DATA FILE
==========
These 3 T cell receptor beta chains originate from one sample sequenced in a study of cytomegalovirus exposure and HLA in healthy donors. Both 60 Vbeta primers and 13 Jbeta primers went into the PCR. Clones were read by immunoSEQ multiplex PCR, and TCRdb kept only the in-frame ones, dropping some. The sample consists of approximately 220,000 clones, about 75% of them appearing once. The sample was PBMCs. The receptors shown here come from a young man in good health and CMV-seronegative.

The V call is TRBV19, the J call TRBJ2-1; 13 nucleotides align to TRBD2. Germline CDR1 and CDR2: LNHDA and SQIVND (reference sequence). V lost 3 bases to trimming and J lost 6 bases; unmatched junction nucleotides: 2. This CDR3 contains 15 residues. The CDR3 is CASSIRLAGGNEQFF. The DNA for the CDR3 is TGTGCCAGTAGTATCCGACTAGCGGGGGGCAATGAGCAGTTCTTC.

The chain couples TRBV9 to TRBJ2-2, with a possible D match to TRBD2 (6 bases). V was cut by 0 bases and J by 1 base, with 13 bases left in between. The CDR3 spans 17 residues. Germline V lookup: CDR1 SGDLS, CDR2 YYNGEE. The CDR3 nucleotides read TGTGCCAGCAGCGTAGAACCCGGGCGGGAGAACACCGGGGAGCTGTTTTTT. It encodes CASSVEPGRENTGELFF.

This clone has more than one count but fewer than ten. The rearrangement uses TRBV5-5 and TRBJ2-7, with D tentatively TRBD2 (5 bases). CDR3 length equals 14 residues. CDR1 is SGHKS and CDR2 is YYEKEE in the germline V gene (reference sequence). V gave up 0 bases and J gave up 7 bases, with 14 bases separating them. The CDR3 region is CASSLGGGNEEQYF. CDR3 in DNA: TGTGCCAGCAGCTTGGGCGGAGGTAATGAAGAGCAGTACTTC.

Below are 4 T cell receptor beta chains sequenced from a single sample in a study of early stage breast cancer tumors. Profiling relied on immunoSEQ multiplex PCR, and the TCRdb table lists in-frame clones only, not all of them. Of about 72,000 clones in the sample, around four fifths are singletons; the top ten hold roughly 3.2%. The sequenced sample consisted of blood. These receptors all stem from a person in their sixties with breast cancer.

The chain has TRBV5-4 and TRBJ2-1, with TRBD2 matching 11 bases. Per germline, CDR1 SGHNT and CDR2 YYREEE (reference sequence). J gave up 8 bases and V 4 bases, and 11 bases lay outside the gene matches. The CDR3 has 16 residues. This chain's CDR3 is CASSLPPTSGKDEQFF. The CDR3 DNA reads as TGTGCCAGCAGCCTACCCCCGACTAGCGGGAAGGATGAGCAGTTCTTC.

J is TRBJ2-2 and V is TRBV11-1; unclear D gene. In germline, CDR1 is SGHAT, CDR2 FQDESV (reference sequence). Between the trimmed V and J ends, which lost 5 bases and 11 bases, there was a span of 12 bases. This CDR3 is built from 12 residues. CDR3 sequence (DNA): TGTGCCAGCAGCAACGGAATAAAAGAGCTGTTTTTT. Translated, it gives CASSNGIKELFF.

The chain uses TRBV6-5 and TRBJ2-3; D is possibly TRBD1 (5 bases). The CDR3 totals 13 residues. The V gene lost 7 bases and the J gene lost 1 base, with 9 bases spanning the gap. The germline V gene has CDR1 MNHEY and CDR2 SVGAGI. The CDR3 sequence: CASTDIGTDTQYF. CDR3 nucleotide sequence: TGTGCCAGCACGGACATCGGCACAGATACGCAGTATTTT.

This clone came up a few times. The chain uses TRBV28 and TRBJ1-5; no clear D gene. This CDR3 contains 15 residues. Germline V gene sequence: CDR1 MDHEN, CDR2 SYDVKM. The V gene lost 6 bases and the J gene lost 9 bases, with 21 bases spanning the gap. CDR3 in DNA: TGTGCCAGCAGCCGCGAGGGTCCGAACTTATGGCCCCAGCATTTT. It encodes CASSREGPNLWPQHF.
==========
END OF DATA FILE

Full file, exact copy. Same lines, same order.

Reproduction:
These 3 T cell receptor beta chains originate from one sample sequenced in a study of cytomegalovirus exposure and HLA in healthy donors. Both 60 Vbeta primers and 13 Jbeta primers went into the PCR. Clones were read by immunoSEQ multiplex PCR, and TCRdb kept only the in-frame ones, dropping some. The sample consists of approximately 220,000 clones, about 75% of them appearing once. The sample was PBMCs. The receptors shown here come from a young man in good health and CMV-seronegative.

The V call is TRBV19, the J call TRBJ2-1; 13 nucleotides align to TRBD2. Germline CDR1 and CDR2: LNHDA and SQIVND (reference sequence). V lost 3 bases to trimming and J lost 6 bases; unmatched junction nucleotides: 2. This CDR3 contains 15 residues. The CDR3 is CASSIRLAGGNEQFF. The DNA for the CDR3 is TGTGCCAGTAGTATCCGACTAGCGGGGGGCAATGAGCAGTTCTTC.

The chain couples TRBV9 to TRBJ2-2, with a possible D match to TRBD2 (6 bases). V was cut by 0 bases and J by 1 base, with 13 bases left in between. The CDR3 spans 17 residues. Germline V lookup: CDR1 SGDLS, CDR2 YYNGEE. The CDR3 nucleotides read TGTGCCAGCAGCGTAGAACCCGGGCGGGAGAACACCGGGGAGCTGTTTTTT. It encodes CASSVEPGRENTGELFF.

This clone has more than one count but fewer than ten. The rearrangement uses TRBV5-5 and TRBJ2-7, with D tentatively TRBD2 (5 bases). CDR3 length equals 14 residues. CDR1 is SGHKS and CDR2 is YYEKEE in the germline V gene (reference sequence). V gave up 0 bases and J gave up 7 bases, with 14 bases separating them. The CDR3 region is CASSLGGGNEEQYF. CDR3 in DNA: TGTGCCAGCAGCTTGGGCGGAGGTAATGAAGAGCAGTACTTC.

Below are 4 T cell receptor beta chains sequenced from a single sample in a study of early stage breast cancer tumors. Profiling relied on immunoSEQ multiplex PCR, and the TCRdb table lists in-frame clones only, not all of them. Of about 72,000 clones in the sample, around four fifths are singletons; the top ten hold roughly 3.2%. The sequenced sample consisted of blood. These receptors all stem from a person in their sixties with breast cancer.

The chain has TRBV5-4 and TRBJ2-1, with TRBD2 matching 11 bases. Per germline, CDR1 SGHNT and CDR2 YYREEE (reference sequence). J gave up 8 bases and V 4 bases, and 11 bases lay outside the gene matches. The CDR3 has 16 residues. This chain's CDR3 is CASSLPPTSGKDEQFF. The CDR3 DNA reads as TGTGCCAGCAGCCTACCCCCGACTAGCGGGAAGGATGAGCAGTTCTTC.

J is TRBJ2-2 and V is TRBV11-1; unclear D gene. In germline, CDR1 is SGHAT, CDR2 FQDESV (reference sequence). Between the trimmed V and J ends, which lost 5 bases and 11 bases, there was a span of 12 bases. This CDR3 is built from 12 residues. CDR3 sequence (DNA): TGTGCCAGCAGCAACGGAATAAAAGAGCTGTTTTTT. Translated, it gives CASSNGIKELFF.

The chain uses TRBV6-5 and TRBJ2-3; D is possibly TRBD1 (5 bases). The CDR3 totals 13 residues. The V gene lost 7 bases and the J gene lost 1 base, with 9 bases spanning the gap. The germline V gene has CDR1 MNHEY and CDR2 SVGAGI. The CDR3 sequence: CASTDIGTDTQYF. CDR3 nucleotide sequence: TGTGCCAGCACGGACATCGGCACAGATACGCAGTATTTT.

This clone came up a few times. The chain uses TRBV28 and TRBJ1-5; no clear D gene. This CDR3 contains 15 residues. Germline V gene sequence: CDR1 MDHEN, CDR2 SYDVKM. The V gene lost 6 bases and the J gene lost 9 bases, with 21 bases spanning the gap. CDR3 in DNA: TGTGCCAGCAGCCGCGAGGGTCCGAACTTATGGCCCCAGCATTTT. It encodes CASSREGPNLWPQHF.